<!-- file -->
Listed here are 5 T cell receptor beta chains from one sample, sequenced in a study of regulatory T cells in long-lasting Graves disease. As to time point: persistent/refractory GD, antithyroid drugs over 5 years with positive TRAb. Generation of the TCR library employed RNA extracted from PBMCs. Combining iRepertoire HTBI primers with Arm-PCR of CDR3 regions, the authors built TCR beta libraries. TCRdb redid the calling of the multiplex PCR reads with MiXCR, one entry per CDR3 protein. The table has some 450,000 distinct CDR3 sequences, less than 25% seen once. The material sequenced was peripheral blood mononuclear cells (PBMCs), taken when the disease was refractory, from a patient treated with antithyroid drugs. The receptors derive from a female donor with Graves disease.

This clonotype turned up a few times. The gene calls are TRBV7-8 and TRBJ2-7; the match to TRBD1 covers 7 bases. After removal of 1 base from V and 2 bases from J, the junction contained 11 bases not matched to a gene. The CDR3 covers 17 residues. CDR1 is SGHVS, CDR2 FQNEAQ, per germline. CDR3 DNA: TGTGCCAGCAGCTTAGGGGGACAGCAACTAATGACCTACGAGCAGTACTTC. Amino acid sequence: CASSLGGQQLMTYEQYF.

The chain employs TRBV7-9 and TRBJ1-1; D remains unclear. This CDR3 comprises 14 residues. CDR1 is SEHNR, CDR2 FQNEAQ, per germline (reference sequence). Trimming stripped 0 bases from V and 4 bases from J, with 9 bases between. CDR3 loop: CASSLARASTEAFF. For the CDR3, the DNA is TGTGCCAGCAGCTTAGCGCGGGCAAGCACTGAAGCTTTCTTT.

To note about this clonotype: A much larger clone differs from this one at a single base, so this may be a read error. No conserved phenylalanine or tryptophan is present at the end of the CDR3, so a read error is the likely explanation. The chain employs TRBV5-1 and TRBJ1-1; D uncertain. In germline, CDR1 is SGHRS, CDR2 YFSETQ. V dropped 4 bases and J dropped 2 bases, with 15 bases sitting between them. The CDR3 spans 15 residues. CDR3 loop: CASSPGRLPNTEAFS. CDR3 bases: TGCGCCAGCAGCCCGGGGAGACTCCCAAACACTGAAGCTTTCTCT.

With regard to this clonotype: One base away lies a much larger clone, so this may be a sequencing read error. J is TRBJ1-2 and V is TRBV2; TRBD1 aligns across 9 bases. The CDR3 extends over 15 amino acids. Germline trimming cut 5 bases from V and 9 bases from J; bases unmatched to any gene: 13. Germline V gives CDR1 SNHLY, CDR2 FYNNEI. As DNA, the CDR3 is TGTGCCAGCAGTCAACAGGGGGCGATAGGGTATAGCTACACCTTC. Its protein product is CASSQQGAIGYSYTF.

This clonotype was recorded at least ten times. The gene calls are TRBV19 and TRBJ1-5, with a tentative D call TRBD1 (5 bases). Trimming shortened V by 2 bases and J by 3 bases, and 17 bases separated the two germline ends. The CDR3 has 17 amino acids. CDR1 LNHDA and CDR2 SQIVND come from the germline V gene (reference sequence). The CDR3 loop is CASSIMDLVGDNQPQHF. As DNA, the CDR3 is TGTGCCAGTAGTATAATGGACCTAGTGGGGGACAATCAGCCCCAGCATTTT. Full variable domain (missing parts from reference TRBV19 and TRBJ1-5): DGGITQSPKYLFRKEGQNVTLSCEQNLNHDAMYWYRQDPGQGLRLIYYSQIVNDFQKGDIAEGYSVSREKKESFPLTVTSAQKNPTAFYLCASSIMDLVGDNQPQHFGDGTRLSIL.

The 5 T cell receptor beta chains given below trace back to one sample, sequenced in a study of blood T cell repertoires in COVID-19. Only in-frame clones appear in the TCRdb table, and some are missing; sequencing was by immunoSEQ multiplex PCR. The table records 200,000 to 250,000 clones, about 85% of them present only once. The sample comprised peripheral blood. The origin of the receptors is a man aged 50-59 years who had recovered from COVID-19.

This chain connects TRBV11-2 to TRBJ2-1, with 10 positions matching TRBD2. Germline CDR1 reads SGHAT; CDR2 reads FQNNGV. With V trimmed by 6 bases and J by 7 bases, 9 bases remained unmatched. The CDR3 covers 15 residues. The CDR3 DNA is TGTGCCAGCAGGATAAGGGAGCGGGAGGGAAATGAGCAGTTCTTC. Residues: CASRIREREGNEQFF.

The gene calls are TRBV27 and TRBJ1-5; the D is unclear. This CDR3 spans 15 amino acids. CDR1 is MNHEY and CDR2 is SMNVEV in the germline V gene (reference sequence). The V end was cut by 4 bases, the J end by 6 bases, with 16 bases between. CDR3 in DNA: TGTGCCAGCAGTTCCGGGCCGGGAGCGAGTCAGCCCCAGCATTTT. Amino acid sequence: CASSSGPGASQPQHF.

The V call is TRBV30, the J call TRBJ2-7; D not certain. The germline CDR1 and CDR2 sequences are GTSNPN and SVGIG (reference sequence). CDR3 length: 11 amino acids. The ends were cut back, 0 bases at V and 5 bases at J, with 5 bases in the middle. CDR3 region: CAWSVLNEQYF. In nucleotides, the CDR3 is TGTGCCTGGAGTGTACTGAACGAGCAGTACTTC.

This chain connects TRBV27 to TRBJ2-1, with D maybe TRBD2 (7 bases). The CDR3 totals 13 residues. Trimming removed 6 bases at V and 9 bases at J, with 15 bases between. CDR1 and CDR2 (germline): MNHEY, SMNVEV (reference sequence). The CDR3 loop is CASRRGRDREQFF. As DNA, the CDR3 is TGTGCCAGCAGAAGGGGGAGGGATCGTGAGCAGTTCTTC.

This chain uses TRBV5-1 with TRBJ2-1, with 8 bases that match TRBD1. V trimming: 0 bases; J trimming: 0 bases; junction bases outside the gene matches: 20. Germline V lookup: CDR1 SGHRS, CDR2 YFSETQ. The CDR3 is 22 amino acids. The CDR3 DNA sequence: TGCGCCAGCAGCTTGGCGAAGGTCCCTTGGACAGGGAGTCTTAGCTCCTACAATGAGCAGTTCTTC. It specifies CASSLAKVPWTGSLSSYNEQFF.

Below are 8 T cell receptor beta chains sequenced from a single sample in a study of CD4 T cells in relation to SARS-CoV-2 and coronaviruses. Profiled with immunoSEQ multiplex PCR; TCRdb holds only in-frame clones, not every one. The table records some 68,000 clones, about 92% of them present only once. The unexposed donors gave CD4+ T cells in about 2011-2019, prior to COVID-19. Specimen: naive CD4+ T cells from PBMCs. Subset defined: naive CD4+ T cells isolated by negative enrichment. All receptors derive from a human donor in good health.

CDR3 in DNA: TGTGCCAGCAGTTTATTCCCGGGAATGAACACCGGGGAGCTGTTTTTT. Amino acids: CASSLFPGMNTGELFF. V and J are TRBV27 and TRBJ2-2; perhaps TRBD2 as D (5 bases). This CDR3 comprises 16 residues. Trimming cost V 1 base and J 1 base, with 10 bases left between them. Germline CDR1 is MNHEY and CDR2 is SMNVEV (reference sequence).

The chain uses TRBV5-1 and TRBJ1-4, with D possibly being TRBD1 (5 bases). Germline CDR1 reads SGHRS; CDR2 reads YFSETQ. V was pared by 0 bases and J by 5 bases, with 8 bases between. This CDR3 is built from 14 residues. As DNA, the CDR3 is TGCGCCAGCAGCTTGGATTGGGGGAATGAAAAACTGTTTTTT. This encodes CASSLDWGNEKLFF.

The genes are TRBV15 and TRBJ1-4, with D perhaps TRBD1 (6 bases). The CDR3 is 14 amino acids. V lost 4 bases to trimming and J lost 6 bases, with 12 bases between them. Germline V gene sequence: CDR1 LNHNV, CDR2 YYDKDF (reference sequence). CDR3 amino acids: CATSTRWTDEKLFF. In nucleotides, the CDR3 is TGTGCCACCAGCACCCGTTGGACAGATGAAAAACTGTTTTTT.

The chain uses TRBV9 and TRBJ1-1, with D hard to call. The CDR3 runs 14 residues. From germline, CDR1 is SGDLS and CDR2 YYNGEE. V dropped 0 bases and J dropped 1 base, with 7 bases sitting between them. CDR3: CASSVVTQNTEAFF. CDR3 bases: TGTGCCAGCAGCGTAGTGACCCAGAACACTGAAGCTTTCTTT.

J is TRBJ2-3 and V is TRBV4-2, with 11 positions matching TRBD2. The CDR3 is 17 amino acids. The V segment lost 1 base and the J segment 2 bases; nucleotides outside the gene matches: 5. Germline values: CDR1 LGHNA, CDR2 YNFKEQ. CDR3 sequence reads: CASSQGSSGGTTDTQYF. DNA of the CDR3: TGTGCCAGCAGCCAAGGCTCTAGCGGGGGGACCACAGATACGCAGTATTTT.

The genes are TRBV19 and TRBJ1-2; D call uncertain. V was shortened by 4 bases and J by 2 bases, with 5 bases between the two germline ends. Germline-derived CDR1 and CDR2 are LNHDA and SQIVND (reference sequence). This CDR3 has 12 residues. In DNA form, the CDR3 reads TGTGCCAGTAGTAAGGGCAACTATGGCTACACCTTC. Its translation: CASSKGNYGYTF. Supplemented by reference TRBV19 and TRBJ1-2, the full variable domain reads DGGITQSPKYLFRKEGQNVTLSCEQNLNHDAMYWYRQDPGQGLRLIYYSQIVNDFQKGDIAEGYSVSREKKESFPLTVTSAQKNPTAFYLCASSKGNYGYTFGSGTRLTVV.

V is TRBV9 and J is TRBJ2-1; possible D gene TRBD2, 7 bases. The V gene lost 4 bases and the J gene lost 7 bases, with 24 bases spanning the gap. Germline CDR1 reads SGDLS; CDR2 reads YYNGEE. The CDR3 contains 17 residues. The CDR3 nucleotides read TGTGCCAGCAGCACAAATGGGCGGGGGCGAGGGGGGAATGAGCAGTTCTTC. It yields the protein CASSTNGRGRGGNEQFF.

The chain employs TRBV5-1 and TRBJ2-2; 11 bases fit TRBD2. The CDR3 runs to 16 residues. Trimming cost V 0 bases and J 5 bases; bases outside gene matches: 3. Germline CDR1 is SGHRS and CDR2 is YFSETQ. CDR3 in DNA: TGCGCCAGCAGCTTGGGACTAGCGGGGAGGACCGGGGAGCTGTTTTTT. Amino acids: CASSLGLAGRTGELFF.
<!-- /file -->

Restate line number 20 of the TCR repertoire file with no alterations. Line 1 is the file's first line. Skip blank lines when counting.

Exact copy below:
V is TRBV9 and J is TRBJ2-1; possible D gene TRBD2, 7 bases. The V gene lost 4 bases and the J gene lost 7 bases, with 24 bases spanning the gap. Germline CDR1 reads SGDLS; CDR2 reads YYNGEE. The CDR3 contains 17 residues. The CDR3 nucleotides read TGTGCCAGCAGCACAAATGGGCGGGGGCGAGGGGGGAATGAGCAGTTCTTC. It yields the protein CASSTNGRGRGGNEQFF.